AMD Launches the R9 Fury X

amd fury x

Finally, AMD has released a truly new graphics card. But how does it fare against the competition?

Last week began the launch of AMD’s newest line of graphics cards, the Radeon 300 series. For the most part, those cards were a refresh of the 200 series that came before it, but with some added clock speeds and faster video RAM. While most of those cards are fine and make our list of recommended components, there was nothing particularly thrilling about them.

Today, however, AMD has released the R9 Fury X, a GPU made with technology we have not yet seen. It’s launching at $650 and taking aim at NVIDIA’s new $650 GTX 980 Ti. The first round of benchmark reviews are in (linked below), and we have taken a very close look at them.

Before we weigh the good and bad, let’s establish some background:

The R9 Fury X is a new, different type of card. Most notably, it uses high-bandwidth memory (HBM), a new type of high-performance video RAM expected to be better than the normal GDDR5. The Fury X also uses a closed-loop water cooling system, as opposed to the fan cooling on the upcoming R9 Fury (non-X) set to launch in July. We’ve seen a closed-loop cooling system in an AMD card previously with the R9 295X2, but that card also came with a wallet-and-soul-crushing launch price of $1500. By comparison, the Fury X’s HBM VRAM allows the card to be very small, much shorter than the R9 295X2, and theoretically better performing.

Given the background, we had hoped that AMD would come through with a total victory with the Fury X, but the results are somewhat mixed.

The good:

  • This is an extremely well-designed reference card. It’s AMD’s best single GPU card to date.
  • The card maintains spectacular temperatures, heavily praised by nearly every reviewer. It averages 50°C with normal gaming, and only goes up to ~60°C under heavy loads.
  • Good temperatures come from not only the liquid cooling, but also great power management, where AMD has caught up to Nvidia. This is an efficient card.
  • Quiet fans
  • Small form factor
  • Competes well with the 980 Ti at 4K

The bad:

  • The overall performance is slightly below the 980 Ti
  • Multiple reviewers report a “pump whine” coming from the card (though AMD is aware of the problem and will reportedly have it fixed for consumer models)
  • The card itself is compact, but it has an extra water-cooling unit attached to it, and that needs extra space in your PC case
  • Despite AMD’s marketing, this card is not capable of “extreme 4K performance”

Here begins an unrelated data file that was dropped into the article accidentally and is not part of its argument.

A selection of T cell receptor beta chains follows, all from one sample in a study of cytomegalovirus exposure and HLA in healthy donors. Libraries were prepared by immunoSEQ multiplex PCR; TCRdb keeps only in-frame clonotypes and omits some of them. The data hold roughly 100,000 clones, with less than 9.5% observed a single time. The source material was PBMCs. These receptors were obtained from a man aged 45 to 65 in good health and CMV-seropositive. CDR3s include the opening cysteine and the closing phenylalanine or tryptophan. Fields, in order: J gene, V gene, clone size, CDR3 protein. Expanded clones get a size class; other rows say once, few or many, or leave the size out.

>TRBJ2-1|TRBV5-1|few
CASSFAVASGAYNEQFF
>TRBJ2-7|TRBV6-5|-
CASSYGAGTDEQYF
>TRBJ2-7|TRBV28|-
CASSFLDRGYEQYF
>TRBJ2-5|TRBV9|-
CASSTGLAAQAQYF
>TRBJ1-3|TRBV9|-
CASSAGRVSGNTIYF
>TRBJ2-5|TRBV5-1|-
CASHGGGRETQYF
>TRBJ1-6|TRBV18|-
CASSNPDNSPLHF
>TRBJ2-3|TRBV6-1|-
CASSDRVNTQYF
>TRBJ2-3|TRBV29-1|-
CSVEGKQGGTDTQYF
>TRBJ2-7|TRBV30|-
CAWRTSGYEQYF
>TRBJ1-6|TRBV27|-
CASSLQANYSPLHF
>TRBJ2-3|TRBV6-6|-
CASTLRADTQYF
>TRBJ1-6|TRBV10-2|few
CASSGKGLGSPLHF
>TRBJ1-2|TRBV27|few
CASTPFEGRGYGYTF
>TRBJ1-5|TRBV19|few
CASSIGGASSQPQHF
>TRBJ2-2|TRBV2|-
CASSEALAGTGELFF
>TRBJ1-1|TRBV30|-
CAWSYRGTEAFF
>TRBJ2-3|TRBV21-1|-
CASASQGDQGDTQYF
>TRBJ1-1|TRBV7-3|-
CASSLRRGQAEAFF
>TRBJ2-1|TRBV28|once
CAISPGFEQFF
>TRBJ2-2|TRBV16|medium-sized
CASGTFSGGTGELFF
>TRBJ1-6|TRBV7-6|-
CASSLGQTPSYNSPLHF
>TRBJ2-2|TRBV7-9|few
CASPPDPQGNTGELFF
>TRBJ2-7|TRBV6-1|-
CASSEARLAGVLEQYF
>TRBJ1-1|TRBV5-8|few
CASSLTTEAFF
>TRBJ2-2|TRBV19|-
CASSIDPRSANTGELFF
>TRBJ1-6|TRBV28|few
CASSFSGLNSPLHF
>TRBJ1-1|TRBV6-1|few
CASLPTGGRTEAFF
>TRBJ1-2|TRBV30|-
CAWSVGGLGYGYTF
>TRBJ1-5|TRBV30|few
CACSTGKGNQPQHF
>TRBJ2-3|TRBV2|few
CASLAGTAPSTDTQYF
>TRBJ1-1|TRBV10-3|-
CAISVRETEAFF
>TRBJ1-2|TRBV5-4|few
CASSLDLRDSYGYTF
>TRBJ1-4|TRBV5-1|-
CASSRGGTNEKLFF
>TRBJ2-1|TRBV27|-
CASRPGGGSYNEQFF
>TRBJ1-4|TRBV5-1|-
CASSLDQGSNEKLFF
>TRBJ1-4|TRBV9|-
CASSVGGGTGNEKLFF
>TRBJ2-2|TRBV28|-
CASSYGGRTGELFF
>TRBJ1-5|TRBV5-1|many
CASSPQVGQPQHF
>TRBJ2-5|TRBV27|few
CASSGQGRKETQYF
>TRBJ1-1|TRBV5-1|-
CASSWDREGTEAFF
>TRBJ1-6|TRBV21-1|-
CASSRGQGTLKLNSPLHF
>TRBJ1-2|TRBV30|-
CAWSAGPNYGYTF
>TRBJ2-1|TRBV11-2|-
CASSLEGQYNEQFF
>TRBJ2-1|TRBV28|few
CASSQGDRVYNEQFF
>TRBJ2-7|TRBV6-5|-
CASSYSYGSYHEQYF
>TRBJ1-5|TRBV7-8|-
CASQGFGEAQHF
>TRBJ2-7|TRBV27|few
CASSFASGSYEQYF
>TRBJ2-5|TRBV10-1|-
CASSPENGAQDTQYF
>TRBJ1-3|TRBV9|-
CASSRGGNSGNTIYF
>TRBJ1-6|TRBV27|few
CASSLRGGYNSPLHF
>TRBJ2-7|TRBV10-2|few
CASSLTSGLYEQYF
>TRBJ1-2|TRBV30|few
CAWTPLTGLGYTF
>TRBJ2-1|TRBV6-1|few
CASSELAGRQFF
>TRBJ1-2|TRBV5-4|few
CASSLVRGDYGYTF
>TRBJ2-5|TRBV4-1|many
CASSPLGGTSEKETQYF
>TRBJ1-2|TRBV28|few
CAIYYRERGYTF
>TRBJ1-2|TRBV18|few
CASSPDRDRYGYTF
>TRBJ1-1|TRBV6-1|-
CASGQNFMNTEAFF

• Limited overclocking potential
  • No HDMI 2.0. There are 3 DisplayPorts.
  • “Only” 4GB of VRAM. The benchmarks show that this is not much of a factor at 1440p, and the card is not really 4K gaming ready, where 4GB of VRAM would be an issue.

The takeaway is that if you are playing at 4K resolution, then this card is on par with the 980 Ti for the same price, but with a smaller form factor and lower temps. Unfortunately, 4K gaming is still not optimal with this card (or the 980 Ti), unless you’re OK with averaging 30-40 FPS on newer titles.

Let’s take a look at some game benchmarks from TechPowerUp to see what we mean:

 

As we can see, AMD new card performs excellently at 1440p, but is not as great at 4K. The story is similar if you check the same benches for the performance of the 980 Ti. We are still waiting for a single-GPU solution that can play games at 4K with “extreme performance”.

On 1440p or 1080p, the performance slightly trails the 980 Ti, but it is not a huge gap. So, AMD’s price of $650 is acceptable, but not game changing, and its claim of “extreme 4K performance” is not exactly accurate.

But at least the card is competitive. Updated drivers may also help push performance up a bit, but drivers can only do so much. And while the new HBM VRAM is very cool, it does not result in huge magic performance gains.

In the end, we at Logical Increments agree with the conclusion reached by most reviewers: The R9 Fury X does not kill the competition, but it is respectable on its own. We will be adding the Fury X as an alternative recommendation to the GTX 980 Ti in the countries where it’s available for the same price.

AMD has been absent from the top end of the graphics charts for a while, and it returns to share the throne instead of stealing the crown. Welcome back, AMD!

Benchmarks and reviews:

  • GuestGTA

    Thanks for the writeup! I’ll be holding off until they can iterate further on this Fury lineup, and start to pull away from Nvidia.

    • Matthew Zehner

      Thanks for reading it!